Habitat for Humanity has, it has actually been prospering. It recently partnered with New York State to develop super low-interest mortgages for homeowners. With the proceeds, Habitat is now able to take out construction loans for the first time, expanding its building program. The group has also been negotiating short sales to keep buildings occupied and using its volunteers to clean up community centers and parks, making distressed neighborhoods less so. “Now’s the time to get creative,” Lockwood said.
After decades of neglect and an epic community battle, the 31-acre swath of north Brooklyn known as the Broadway Triangle may finally be taking shape. At a hearing today before the City Council’s land-use committee, councilmember Diana Reyna—whose district borders but does not include the Triangle—came within one vote of convincing her colleagues to scuttle a long-simmering plan to rezone the area. But with the plan’s passage by a vote of 12–6, the rezoning will likely succeed on Wednesday, when it goes before the full council for a vote.
The city’s Department of Housing Preservation and Development took the lead on rezoning the Triangle, as it controls a number of city-owned sites that will be turned into affordable housing when the plan goes through. Those sites, however, have become a flashpoint for the plan, as two politically connected groups, the United Jewish Organizations of Williamsburg and Ridgewood Bushwick Senior Center Council, were selected by the department as the sole developers of city-owned land.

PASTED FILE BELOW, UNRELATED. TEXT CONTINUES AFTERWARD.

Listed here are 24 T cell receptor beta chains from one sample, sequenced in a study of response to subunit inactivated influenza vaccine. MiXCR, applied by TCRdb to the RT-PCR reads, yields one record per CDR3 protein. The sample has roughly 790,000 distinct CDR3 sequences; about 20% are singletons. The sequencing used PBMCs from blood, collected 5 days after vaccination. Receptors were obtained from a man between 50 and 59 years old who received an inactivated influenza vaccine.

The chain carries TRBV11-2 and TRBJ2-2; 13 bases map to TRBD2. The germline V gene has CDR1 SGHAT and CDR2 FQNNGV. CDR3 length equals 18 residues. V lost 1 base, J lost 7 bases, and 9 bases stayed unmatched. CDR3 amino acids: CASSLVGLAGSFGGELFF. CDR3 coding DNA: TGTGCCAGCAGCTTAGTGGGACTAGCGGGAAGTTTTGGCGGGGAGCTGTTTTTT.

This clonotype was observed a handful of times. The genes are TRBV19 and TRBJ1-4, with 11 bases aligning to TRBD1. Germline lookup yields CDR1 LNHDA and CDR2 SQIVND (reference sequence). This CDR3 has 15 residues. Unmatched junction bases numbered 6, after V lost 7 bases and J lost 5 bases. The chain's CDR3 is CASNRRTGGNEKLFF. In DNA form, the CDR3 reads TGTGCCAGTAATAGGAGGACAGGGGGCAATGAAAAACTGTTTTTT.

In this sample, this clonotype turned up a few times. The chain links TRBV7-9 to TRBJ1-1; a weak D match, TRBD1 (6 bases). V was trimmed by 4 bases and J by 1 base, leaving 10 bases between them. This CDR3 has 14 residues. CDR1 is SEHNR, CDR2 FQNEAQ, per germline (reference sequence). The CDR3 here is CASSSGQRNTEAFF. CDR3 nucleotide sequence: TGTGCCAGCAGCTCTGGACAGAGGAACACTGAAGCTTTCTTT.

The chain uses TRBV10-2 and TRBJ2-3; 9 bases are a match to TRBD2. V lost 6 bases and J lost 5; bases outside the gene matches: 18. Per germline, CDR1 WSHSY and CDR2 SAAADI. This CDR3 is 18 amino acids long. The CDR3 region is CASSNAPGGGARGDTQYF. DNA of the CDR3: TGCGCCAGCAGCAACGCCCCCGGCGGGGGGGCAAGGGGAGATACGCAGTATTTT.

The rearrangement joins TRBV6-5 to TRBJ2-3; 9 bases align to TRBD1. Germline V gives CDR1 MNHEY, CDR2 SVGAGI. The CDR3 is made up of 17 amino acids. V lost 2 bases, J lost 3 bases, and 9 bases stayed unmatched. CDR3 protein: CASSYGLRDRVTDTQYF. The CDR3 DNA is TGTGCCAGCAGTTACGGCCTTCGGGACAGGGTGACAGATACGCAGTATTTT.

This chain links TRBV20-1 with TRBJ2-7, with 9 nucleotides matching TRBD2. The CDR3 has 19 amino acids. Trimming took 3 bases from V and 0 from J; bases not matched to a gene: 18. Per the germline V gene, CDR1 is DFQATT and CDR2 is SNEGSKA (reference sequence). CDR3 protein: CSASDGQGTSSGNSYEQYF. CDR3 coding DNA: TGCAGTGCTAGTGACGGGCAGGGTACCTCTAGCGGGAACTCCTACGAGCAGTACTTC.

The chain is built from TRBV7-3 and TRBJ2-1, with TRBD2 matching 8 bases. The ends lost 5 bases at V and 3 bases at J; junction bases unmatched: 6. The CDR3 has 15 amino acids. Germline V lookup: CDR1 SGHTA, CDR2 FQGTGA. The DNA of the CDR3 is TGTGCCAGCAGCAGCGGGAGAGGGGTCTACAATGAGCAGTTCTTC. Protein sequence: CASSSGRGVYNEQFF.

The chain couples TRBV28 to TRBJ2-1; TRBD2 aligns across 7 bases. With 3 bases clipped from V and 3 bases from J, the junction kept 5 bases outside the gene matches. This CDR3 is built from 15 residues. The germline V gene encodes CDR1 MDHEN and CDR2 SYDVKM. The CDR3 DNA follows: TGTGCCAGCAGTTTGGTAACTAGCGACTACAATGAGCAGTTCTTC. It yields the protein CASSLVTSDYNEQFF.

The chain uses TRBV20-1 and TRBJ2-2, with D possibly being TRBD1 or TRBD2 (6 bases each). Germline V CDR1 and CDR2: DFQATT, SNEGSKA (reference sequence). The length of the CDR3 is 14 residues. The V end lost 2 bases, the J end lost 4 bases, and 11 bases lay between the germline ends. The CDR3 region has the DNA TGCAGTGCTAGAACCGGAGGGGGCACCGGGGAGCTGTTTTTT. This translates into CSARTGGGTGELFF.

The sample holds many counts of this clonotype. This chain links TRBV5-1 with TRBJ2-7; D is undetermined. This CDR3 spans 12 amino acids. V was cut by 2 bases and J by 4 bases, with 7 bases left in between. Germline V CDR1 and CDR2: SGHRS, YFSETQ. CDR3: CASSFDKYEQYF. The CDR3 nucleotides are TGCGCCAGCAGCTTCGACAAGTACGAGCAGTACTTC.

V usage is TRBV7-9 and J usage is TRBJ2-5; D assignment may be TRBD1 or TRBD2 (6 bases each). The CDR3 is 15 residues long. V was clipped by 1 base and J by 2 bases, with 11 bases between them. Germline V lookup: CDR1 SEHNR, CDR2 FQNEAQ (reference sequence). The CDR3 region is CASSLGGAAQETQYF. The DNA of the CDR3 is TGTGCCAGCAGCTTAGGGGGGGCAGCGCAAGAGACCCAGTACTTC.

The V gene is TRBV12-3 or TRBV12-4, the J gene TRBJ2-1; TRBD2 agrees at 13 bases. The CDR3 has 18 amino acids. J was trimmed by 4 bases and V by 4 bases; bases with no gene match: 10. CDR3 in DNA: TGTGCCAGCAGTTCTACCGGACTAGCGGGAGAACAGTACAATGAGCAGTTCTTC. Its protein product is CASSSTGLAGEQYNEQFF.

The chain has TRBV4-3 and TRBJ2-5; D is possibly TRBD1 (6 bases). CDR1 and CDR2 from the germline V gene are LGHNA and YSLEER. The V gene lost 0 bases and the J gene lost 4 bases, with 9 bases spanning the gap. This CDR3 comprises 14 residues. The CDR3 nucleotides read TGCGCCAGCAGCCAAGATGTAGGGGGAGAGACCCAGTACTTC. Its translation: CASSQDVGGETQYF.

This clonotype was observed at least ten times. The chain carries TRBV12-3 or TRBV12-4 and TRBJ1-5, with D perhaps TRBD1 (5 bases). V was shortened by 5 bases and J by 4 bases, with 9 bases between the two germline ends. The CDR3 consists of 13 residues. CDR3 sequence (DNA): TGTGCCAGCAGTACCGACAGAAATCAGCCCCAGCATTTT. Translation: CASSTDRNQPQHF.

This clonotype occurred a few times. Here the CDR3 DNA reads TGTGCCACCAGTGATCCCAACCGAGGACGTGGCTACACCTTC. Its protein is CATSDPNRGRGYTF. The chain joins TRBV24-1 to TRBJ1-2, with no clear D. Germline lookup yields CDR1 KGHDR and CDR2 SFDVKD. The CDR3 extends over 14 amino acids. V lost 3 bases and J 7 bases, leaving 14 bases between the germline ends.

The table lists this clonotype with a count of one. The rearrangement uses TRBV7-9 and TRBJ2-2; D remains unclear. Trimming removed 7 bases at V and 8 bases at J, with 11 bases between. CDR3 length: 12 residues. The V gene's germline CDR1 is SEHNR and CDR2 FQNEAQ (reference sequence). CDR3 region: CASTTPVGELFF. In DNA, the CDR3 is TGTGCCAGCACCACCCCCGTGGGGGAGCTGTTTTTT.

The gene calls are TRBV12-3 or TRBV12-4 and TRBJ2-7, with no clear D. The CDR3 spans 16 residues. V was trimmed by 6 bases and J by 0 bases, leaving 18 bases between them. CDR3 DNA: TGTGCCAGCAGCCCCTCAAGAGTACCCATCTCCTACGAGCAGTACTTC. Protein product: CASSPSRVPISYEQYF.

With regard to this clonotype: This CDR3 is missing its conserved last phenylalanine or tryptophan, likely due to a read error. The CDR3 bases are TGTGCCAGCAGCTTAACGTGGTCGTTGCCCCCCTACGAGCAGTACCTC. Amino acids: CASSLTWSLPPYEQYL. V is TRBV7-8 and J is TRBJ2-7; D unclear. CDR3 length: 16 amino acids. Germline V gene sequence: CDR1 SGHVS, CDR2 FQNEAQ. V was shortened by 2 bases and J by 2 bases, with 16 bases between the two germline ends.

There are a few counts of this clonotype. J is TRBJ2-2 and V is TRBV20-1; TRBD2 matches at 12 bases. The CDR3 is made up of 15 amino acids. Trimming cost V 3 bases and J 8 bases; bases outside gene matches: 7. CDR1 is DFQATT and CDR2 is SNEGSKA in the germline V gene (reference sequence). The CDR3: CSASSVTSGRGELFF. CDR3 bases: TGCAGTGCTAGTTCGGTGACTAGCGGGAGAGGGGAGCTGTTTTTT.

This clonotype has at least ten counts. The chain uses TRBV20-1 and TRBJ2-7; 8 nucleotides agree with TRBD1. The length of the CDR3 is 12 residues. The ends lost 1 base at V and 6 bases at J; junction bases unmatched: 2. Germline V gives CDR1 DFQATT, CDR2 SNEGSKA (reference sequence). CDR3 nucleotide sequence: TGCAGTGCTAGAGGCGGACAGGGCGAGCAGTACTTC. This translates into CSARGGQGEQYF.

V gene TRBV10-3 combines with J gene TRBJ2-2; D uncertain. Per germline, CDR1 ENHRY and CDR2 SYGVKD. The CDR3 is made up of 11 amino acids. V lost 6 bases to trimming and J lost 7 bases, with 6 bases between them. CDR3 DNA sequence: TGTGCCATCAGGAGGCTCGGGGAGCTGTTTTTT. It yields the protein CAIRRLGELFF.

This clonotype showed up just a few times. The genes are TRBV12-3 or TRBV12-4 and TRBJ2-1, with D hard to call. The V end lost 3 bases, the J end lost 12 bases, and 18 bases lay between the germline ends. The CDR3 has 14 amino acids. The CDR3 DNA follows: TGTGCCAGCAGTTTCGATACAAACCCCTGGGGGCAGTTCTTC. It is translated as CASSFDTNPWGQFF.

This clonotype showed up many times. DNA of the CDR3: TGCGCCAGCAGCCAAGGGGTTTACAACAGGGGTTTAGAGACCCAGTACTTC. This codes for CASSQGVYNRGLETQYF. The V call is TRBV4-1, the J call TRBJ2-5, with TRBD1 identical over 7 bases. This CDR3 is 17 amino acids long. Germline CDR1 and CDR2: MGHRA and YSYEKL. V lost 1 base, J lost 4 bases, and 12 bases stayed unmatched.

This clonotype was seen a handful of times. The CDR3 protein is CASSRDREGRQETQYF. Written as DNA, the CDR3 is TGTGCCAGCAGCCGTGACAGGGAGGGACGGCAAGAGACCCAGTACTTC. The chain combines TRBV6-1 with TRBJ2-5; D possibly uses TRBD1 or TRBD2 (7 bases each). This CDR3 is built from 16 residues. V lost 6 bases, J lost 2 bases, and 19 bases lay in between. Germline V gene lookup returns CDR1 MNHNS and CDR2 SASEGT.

Their projects will create roughly 650 units of affordable housing, while another 250 are expected through the inclusionary zoning program, which provides developers incentives to make 20 percent of their projects affordable.
Forty community groups from the Black, Latino, and Jewish communities joined together to oppose the plan, also taking issue with the exclusion of residents from a neighboring community board, across Flushing Avenue, the southern boundary of the Triangle, which is bounded to the north by Broadway and to the west by Union Avenue.
With the help of former planning commissioner Ron Shiffman and students at the Pratt Institute, they devised their own plan that called for a much higher density in the area, creating three times as much affordable housing, though the plan was deemed out of context by Community Board 1, which reluctantly supported the city’s plan.
“There were a lot of passionate views on all sides,” Daniel Garodnick said in an interview after the vote. “But ultimately, I voted on the considerable merits of the plan, of the many affordable housing units, and that was meaningful to me.” Gardonick did echo complaints about process, chastising the city for selecting its developers behind closed doors.
A small modification was made to the plan, allowing for more open space on a city-owned site, which the community had been clamoring for, but it is at the cost of 45 affordable housing units, also in desperate need. "We are well below average in both areas," Reyna complained. "This is no plan at all."
While the vote of 12–6, with one abstention, may not seem close, any measure requires a majority of the committee’s 23 members to pass (four were absent). “In my eight years on the committee, I can’t remember anything this close,” councilmember Tony Avella said afterward. “Usually, these things pass unanimously, or there is maybe one or two votes against.”